What is a name?
Back home, my name is my sense of belonging.
It’s what my friends call me,
How my parents beckon my presence,
How teachers measure my attendance.
How trivial is a name?
My friends often misspeak my name,
My parents confuse it with a sibling’s
My teachers skip it all together.
In each of these moments,
My name is still known and understood
It is never intentional when forgotten.
My identity is always recognized by those who love me.
Here, my name is not my name.
It still beckons me but without context.
No experiences fill it yet.
It is empty, blank,
Yet to be formed amongst the rubble of my birth name.
This disassociation leads to emotion,
Emotion leads to anger,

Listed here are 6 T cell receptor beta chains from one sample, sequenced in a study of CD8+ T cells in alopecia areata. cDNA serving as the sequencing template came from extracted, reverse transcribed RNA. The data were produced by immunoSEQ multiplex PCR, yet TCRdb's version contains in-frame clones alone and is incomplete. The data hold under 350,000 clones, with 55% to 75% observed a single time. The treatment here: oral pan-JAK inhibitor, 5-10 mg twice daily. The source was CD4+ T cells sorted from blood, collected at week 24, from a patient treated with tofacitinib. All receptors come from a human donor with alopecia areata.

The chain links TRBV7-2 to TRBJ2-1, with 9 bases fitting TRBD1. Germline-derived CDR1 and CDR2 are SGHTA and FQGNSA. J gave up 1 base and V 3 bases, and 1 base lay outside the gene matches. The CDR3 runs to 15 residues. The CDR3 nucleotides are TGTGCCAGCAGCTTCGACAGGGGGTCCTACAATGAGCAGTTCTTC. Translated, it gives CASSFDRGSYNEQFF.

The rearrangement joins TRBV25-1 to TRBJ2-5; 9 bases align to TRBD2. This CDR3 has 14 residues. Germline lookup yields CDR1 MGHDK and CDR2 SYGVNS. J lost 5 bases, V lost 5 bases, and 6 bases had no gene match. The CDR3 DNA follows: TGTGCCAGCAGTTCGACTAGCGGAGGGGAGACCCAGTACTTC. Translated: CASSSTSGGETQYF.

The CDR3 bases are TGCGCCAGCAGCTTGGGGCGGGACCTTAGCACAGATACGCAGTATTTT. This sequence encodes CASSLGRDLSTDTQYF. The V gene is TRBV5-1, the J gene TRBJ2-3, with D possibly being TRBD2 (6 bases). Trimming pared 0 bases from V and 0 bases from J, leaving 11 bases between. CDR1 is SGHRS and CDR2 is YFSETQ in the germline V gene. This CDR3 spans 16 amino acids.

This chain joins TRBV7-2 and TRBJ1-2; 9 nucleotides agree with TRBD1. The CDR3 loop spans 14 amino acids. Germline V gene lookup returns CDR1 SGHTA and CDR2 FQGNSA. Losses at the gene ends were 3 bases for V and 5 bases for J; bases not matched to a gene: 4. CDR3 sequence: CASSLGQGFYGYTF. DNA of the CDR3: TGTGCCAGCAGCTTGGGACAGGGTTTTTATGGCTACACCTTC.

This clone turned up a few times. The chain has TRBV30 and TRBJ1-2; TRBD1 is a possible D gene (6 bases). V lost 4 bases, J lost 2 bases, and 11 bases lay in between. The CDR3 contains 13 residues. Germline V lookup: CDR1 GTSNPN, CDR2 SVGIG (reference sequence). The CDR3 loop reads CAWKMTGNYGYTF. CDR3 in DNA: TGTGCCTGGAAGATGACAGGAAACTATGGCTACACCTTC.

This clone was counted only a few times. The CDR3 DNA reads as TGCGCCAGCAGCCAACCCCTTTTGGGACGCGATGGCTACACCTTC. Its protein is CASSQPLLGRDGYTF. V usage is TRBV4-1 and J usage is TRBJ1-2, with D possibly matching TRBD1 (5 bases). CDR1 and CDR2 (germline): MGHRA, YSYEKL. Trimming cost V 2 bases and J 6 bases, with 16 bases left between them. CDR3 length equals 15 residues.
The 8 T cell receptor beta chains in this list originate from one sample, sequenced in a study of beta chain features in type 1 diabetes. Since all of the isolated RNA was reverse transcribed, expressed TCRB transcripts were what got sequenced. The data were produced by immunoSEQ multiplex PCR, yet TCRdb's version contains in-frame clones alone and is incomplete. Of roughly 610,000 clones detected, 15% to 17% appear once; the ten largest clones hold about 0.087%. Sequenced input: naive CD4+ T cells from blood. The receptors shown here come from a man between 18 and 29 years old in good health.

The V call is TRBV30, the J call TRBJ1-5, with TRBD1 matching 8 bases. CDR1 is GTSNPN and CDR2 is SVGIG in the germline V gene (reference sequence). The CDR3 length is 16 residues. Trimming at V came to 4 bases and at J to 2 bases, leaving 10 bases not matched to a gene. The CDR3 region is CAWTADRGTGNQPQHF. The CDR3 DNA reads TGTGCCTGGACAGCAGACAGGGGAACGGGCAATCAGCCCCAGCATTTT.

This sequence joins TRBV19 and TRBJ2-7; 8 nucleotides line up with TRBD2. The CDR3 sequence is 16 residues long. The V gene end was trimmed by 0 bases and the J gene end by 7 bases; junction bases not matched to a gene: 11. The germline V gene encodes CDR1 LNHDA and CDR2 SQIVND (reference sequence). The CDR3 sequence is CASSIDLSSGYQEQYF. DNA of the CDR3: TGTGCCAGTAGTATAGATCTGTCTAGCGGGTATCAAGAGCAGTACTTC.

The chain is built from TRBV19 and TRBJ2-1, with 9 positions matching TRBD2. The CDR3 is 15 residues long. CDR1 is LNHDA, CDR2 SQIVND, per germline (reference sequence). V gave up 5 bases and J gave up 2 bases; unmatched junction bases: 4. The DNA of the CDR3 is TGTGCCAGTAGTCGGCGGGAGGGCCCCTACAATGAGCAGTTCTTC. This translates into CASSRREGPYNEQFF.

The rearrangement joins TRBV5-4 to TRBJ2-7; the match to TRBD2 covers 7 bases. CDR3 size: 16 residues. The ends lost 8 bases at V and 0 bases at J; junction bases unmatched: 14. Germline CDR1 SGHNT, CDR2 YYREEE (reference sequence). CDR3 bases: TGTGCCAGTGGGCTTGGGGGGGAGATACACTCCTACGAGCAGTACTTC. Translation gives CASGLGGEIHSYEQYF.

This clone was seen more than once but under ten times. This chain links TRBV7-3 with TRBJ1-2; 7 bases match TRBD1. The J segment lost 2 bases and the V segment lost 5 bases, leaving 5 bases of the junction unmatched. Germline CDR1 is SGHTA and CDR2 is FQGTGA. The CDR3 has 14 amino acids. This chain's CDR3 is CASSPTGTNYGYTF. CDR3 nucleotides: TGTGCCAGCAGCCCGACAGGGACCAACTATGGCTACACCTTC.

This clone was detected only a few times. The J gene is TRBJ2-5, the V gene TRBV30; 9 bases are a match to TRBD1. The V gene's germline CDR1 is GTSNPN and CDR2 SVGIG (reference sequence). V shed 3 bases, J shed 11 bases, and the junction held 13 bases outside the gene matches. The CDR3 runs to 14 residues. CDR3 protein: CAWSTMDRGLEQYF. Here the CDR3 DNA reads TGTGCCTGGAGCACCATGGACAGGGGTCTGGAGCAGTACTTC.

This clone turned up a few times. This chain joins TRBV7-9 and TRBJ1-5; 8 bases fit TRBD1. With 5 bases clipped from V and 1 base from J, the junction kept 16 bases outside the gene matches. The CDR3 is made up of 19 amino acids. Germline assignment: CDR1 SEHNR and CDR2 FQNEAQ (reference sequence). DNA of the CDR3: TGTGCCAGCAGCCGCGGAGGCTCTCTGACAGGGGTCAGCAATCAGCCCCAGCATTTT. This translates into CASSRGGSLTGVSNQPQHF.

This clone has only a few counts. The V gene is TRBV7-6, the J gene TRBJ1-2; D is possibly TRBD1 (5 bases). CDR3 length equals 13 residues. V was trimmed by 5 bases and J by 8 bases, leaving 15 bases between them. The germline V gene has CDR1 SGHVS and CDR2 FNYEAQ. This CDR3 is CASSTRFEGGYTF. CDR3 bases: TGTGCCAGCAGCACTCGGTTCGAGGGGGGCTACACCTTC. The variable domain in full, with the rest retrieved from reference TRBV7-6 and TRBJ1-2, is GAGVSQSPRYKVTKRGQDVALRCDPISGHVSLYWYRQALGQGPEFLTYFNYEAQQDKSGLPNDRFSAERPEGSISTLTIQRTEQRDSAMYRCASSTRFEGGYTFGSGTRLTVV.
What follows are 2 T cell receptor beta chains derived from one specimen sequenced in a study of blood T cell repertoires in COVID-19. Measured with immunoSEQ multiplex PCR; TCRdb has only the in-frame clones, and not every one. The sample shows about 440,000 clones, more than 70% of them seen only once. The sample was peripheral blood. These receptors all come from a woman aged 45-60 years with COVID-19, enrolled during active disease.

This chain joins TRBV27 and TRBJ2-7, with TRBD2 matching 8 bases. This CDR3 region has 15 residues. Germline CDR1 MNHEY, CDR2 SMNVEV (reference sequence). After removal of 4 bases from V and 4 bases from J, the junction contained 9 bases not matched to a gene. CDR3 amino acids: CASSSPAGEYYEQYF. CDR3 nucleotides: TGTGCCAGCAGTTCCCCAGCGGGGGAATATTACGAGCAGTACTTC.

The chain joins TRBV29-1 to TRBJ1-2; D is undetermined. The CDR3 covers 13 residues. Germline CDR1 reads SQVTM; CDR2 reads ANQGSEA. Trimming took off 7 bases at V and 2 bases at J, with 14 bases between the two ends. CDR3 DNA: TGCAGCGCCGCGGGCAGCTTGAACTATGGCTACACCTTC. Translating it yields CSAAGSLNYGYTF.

Anger to Pain,
Pain to longing,
Longing to acceptance.
I am not quite there,
Mam Mbay Fall is not yet my name.
It is but a facade covering my true identity.
For now, I am still Nick,
A Virginian by birth and a Kentuckian by upbringing,
Whose home is in the States.
Soon I will be there.
Mam Mbay Fall will be a part of my true identity.
I will be Nick Marx in the U.S.
And Mam Mbay Fall in Ker Mada Ro, Senegal.
But this lies farther down the road.